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Gots to put my oar in here . . . especially after Joanne was just elected 'Fleet Surgeon' at the Club.
Depending on the design & BTU's {vertical 'tube' about 22,000 BTU} they were going for about $125.oo several years ago . . . remember that 'energy crisis' thing ?
Anyhow, at that time we had an older {less efficient} natural gas / forced air heater. We had the heat at about 65 and were huddled under blankets every evening to watch TV. Forget reading . . hands were to cold to hold a book. The heater was still cycling all the time and the got really ridiculous. Some people were attempting to heat their homes with open ovens, and kerosene heaters . . . and EVERY evening the local news carried some horror story about fires. Of course, the follow-up usually indicated some 'terminally stupid' actions {using gasoline instead of Kero, taking the 'chimney' off and using the open flame, filling a lighted heater, etc.}were the cause.
I 'did my home work' and we got a small one. Took the chill off, nicely. The next year we got a larger, 22,000 BTU unit {later were given another large unit}. With a small 'whisper fan' it heated the entire house . . . and you couldn't tell it was going !! Very simple steps . . called 'follow the instructions, stupid !!' . . . start it outside, turn it off outside {this is when you have the 'smell'}. Keep the wick clean by 'burning it off' regularly . . . very infrequently if you use quality Kero. At about $1.oo per gallon, a 5 gallon can lasted a week plus.
The bottom line is I have some experience. When we got an up to date gas heater / central air unit, the Kero heaters were available for 'shop use'. Up to then I had been using the 'little one' as a hand warmer & chill chaser. With the bigger units all I had to do was start it outside, put it near the 'front', about 3 feet from the garage door, raise the door about 6 inches to a foot, and in about 30 minutes the place was 'sweat shirt comfortable'. The metal top was a once place to warm some old 25-pound 'weight plates' which made nice 'hold downs' for epoxy work. Having two, I could use them 'on & off' - if one started to burn low in the middle of a job, I would simply move it outside to 'burn off' and light up the second. I stopped using them because of a simple chemical fact . . . one of the by-products of burning kerosene {and other hydro-carbons} is . . . WATER. Just take a look at your car's tailpipe when it is warming up. Until the Catalytic Converter gets hot, that stuff dripping out is water. The kero heater puts that moisture into the shop environment. Increasing the possibility of rust on ferrous metal surfaces, and in my case . . . curing epoxy surfaces & joints.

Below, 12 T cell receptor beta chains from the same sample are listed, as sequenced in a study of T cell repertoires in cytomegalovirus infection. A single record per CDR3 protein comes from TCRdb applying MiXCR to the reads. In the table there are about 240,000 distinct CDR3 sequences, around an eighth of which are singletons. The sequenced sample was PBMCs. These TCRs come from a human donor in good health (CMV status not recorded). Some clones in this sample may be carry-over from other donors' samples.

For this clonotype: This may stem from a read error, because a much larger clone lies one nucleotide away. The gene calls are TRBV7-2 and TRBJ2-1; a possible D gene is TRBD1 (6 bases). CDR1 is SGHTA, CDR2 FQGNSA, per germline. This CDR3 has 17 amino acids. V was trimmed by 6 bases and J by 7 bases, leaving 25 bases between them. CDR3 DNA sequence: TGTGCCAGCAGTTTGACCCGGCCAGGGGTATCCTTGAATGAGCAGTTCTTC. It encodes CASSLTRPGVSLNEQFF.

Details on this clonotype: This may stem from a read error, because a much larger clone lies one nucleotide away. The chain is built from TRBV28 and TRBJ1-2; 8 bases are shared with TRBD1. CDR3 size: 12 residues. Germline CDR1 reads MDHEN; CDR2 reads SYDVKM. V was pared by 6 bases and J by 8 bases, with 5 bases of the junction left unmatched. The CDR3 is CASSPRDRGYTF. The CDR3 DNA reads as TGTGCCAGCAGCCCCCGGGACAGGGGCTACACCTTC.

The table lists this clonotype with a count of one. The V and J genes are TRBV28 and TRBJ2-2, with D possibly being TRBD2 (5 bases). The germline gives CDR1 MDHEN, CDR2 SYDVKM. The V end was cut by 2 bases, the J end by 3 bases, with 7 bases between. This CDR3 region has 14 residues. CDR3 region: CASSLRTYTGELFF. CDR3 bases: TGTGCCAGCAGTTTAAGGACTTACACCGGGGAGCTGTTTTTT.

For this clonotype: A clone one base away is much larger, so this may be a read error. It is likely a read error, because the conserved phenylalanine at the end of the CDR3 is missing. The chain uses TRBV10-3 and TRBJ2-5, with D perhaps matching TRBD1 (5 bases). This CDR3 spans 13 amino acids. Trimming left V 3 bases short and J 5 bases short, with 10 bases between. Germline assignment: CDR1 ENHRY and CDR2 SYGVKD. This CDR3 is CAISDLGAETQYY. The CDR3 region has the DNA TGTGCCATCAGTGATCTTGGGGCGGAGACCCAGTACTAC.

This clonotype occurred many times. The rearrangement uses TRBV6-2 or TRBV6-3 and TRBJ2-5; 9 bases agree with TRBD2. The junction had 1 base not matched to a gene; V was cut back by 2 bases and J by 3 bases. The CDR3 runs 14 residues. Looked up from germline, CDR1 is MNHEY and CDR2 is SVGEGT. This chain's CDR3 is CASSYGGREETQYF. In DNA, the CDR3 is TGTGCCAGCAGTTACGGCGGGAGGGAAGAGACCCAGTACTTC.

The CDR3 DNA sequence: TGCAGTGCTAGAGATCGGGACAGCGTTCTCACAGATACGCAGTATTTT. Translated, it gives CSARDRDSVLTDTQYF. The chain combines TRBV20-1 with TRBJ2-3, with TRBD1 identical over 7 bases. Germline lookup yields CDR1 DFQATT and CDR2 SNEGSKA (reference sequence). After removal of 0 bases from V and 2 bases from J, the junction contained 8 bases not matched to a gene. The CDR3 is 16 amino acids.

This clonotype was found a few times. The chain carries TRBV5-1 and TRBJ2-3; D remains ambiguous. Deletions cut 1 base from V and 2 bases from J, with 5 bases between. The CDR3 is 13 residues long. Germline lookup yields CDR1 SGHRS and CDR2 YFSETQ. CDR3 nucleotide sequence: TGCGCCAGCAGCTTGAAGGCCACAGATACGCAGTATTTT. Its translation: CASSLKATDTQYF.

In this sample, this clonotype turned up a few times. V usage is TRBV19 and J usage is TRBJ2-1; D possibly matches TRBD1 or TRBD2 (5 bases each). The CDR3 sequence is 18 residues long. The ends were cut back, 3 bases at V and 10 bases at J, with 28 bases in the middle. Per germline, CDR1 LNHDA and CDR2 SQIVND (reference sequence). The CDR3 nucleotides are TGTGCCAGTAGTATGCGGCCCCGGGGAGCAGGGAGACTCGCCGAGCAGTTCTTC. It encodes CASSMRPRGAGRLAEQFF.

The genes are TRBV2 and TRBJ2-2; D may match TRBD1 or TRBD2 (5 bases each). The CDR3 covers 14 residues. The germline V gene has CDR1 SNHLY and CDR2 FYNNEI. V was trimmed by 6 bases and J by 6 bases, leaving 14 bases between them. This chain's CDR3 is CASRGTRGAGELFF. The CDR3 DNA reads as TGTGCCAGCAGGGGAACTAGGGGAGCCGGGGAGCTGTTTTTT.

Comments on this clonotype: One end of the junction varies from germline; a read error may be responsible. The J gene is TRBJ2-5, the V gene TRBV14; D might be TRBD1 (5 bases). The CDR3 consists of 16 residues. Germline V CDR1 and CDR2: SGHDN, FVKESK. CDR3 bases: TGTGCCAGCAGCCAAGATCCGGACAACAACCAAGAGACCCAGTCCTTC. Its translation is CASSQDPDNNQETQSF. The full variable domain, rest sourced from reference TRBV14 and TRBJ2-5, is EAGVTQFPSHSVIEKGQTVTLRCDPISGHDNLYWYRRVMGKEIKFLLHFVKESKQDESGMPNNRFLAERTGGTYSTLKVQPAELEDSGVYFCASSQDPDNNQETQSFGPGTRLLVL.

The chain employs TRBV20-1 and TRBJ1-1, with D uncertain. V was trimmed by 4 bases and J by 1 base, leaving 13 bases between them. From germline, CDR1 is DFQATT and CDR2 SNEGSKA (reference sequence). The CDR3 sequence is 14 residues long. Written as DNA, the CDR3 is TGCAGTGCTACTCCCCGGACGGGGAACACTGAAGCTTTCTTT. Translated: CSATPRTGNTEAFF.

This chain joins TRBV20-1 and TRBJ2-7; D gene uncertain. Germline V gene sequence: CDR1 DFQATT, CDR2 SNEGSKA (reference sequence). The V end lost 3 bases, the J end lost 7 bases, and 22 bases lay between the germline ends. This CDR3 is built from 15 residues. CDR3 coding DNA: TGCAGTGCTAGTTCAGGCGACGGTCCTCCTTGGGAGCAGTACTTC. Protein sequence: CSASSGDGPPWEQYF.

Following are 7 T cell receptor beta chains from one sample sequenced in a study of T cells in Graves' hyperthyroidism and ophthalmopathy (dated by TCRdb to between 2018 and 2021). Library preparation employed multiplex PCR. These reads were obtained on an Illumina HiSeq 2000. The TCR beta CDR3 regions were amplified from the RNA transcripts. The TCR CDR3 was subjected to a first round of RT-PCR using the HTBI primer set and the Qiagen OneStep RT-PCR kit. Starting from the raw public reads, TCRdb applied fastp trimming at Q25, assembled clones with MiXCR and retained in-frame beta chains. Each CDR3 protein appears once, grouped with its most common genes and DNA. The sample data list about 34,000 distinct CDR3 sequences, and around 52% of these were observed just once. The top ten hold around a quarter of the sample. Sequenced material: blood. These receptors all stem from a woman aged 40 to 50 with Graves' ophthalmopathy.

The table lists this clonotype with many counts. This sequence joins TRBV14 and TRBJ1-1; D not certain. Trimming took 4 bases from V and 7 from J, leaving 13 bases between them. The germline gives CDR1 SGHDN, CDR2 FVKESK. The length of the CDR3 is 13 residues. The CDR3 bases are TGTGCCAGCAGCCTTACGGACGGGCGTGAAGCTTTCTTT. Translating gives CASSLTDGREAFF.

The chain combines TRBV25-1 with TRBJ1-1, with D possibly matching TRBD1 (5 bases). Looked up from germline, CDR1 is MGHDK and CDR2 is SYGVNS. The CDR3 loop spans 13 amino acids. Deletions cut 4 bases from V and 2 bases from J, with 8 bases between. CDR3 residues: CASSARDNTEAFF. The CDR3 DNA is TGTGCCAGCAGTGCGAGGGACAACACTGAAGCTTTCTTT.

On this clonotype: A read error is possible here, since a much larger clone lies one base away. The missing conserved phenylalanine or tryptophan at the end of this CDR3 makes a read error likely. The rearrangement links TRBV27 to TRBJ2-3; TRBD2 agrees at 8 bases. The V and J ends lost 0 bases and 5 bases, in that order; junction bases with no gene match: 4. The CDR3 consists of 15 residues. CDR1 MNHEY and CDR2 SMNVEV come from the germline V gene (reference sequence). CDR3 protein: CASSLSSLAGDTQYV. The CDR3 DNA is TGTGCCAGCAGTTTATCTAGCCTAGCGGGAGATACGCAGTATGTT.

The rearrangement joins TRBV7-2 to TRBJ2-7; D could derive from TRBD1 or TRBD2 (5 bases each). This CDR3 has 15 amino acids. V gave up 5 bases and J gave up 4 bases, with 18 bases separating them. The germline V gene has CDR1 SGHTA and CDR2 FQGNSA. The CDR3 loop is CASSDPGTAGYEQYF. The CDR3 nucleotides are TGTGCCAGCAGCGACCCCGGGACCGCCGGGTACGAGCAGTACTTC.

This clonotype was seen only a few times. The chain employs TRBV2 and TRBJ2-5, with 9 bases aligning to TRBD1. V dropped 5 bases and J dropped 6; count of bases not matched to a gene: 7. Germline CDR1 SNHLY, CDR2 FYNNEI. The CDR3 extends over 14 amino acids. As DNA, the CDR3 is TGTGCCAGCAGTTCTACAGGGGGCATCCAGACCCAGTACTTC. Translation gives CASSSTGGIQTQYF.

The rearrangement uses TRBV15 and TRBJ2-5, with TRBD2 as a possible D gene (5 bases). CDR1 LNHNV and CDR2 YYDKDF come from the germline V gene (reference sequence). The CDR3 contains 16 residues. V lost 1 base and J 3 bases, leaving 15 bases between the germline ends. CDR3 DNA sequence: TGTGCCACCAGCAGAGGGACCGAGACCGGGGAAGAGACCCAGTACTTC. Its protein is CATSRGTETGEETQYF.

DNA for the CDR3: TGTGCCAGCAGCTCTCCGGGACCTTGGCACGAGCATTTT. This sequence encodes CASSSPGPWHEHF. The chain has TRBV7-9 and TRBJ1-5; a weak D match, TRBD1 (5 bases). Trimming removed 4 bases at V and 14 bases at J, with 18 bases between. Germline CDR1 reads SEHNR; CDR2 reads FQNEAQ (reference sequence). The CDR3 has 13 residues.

I set up a small wood stove I had for a lot of years. Not as effective as the Kero, but a lot more 'cozy'. I just don't do 'large jobs' during the colder months . . . the cutting & milling is done there, but the assembly is done where it's warmer.
If you can get good FRESH AIR circulation & venting . . . there is no problem with using kerosene heating. Just keep an eye on your tools & joints . . . having a couple of hygrometers handy {one in the shop, one outside} would let you keep an eye on the difference in humidity.
Regards & Good Luck, Ron Magen Backyard Boatshop
----- Original Message -----
Newsgroups: rec.woodworking Sent: Friday, January 09, 2004 06:46 Subject: Re: ANOTHER Shop Heat Question

SNIP
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A question. If you already have the garage, how are you planning to run the pex? Are you hammering out the existing concrete or are you running it on the concrete and planning to put in a wooden floor over top? An aquantance of mine has done a few installations of in floor heating and tells me that when they install now, they insulate the floor before the lay the sand base and pour etc. They were finding that a lot of heat being produced was absobed readily into the ground and not into the garage space because the garage is at ground level and not below the frost line. Overall, a very expensive option regardless of how you do it.